But I guess I’m a little too used to companies that “listen” using social media tools – but don’t really act on what they hear unless it’s a ‘high profile incident.’ (note: I alone am never a ‘high profile incident’ – although I have occasionally been part of some group that is.)
I didn’t count on folks who would go above and beyond over the course of the next 3 days to “fix” my problem. Through a series of tweets and DMs – I was given the choice of either having the miles purchase refunded or having an itinerary that was one of my alternates booked for me with my miles. I opted for the latter.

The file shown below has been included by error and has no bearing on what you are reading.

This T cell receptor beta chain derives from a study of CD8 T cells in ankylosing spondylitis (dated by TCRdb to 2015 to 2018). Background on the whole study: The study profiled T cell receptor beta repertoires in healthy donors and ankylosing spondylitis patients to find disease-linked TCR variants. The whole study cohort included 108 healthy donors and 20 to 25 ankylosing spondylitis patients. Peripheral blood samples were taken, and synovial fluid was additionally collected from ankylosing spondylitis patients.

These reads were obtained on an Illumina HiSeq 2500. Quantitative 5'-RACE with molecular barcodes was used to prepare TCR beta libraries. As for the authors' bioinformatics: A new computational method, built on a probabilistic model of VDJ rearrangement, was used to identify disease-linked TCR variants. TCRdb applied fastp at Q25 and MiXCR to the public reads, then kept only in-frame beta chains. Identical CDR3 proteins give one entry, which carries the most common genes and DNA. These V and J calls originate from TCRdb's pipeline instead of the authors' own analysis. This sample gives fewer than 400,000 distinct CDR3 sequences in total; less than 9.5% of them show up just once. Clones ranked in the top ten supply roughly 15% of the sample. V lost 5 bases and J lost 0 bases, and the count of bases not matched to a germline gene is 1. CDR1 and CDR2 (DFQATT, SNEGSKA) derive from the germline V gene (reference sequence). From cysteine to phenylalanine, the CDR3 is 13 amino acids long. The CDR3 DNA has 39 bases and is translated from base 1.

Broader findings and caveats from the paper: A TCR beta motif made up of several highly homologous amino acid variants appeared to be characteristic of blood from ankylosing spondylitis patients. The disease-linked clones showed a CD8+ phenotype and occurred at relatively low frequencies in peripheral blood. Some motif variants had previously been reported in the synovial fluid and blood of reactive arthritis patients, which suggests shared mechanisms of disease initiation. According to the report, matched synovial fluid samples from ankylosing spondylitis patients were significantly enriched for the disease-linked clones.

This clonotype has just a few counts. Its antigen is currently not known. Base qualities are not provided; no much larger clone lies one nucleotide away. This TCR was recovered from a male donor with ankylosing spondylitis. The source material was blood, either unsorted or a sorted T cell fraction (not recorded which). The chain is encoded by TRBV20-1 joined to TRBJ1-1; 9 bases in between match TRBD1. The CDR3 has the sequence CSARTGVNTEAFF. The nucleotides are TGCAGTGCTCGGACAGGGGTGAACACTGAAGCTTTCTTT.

One quick phone call to pay the fees I would’ve had to pay later and to confirm & ticket the itinerary? And I’m one happy camper.
The Extraordinary Bit
Thing is? I know I’m not getting ‘special’ treatment here. How do I know? Because I’ve been watching the tweetstream for @flyfrontier for the past few days. And they are really listening (not just to people @’ing that account – also listening for MidWest Airlines and Frontier and variants) and are trying to remedy things.
Yes – there are big companies that pioneered this technique.
But I have to say, it’s nice to see ‘one of the little guys’ putting it into practice effectively.
It’s even nicer to know that their “Customer Loyalty Program” isn’t just about having loyal customers – it’s about being loyal to their customers as well.
So Colette at Frontier Airlines and @flyfrontier? Thanks. You’re doing it right.